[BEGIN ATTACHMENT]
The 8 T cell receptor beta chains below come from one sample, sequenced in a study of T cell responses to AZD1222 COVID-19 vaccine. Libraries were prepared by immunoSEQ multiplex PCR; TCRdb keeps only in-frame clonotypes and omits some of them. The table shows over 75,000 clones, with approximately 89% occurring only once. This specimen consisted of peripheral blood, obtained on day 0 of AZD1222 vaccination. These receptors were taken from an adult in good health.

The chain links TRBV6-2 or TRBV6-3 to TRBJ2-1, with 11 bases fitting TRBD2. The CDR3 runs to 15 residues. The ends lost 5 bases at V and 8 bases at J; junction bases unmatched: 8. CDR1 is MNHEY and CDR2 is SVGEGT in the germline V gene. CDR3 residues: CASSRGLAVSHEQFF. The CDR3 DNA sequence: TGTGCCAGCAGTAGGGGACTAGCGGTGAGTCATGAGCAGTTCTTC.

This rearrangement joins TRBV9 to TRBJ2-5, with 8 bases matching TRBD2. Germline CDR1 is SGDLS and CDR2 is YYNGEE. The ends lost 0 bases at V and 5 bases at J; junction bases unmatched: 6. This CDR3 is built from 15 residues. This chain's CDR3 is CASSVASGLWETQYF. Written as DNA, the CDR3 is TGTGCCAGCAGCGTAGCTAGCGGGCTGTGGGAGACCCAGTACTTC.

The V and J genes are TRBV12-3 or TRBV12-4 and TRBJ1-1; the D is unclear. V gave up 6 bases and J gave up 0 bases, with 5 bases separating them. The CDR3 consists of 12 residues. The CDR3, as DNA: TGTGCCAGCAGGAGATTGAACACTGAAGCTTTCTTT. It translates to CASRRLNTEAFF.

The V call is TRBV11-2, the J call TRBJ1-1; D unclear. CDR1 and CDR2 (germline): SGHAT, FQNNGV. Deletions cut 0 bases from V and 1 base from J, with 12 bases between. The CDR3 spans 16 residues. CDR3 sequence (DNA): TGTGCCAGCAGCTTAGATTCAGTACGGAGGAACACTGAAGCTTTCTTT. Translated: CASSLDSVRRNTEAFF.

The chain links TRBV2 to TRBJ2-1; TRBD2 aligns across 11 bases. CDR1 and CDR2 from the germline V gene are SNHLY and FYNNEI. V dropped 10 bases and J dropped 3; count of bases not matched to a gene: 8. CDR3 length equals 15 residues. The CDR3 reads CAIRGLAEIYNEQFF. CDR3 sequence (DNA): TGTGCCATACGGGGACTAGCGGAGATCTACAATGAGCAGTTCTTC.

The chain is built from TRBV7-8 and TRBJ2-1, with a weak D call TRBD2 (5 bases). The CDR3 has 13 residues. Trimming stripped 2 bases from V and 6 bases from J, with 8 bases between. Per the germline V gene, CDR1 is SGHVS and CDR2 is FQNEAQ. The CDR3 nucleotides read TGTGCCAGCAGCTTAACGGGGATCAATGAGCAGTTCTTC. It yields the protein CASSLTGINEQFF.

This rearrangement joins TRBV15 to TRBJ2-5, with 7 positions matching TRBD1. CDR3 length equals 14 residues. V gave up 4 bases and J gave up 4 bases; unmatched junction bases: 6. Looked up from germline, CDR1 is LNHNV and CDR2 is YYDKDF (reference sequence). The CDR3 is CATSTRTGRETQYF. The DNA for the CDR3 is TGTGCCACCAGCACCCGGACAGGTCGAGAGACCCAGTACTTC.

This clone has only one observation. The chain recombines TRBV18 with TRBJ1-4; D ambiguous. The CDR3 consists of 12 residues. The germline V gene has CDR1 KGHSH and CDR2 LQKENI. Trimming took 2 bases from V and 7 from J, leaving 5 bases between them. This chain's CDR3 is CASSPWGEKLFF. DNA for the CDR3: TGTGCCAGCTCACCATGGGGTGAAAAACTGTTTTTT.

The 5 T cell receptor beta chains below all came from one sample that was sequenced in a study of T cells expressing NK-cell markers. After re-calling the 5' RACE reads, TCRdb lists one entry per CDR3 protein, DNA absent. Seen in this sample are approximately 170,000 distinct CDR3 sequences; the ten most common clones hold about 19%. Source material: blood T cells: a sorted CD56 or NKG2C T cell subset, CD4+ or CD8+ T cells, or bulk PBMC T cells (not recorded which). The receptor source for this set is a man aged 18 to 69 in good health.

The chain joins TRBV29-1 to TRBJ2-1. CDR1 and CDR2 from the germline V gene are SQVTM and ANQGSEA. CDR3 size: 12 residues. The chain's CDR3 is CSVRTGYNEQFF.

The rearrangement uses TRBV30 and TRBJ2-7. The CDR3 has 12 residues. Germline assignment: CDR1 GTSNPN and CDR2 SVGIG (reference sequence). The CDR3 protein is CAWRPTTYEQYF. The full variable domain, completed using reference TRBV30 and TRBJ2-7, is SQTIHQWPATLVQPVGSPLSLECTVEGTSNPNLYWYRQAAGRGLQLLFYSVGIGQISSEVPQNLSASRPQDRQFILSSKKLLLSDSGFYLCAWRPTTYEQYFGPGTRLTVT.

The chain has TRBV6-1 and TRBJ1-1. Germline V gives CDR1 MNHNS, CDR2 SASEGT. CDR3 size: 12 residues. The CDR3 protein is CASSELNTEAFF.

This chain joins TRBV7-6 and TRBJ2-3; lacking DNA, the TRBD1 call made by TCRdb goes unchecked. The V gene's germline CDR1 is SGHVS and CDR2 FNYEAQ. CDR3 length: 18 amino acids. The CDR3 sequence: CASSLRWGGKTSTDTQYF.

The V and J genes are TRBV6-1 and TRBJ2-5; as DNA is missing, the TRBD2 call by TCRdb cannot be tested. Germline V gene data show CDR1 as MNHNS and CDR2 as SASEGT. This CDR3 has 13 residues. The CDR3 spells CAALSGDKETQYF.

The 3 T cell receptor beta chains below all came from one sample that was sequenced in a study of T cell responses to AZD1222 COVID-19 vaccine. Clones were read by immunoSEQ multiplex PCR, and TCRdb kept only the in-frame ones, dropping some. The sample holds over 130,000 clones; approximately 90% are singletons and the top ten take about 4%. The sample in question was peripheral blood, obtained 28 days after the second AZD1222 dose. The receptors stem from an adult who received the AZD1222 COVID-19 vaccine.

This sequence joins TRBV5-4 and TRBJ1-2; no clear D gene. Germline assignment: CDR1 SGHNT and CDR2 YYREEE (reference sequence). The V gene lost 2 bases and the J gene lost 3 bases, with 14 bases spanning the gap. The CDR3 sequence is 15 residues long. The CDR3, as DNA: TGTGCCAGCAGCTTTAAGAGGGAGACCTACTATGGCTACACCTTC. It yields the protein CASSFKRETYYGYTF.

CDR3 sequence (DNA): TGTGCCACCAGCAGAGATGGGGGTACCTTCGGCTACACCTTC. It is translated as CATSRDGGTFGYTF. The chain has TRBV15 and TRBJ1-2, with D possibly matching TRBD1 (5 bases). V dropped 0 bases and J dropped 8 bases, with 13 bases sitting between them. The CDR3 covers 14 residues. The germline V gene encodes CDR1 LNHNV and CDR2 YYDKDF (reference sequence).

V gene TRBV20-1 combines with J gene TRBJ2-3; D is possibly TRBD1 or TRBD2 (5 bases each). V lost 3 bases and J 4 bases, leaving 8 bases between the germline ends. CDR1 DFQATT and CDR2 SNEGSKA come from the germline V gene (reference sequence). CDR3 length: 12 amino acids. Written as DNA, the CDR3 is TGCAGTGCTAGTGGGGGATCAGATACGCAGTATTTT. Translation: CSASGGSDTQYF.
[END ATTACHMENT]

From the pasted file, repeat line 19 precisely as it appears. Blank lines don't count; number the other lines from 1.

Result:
V gene TRBV20-1 combines with J gene TRBJ2-3; D is possibly TRBD1 or TRBD2 (5 bases each). V lost 3 bases and J 4 bases, leaving 8 bases between the germline ends. CDR1 DFQATT and CDR2 SNEGSKA come from the germline V gene (reference sequence). CDR3 length: 12 amino acids. Written as DNA, the CDR3 is TGCAGTGCTAGTGGGGGATCAGATACGCAGTATTTT. Translation: CSASGGSDTQYF.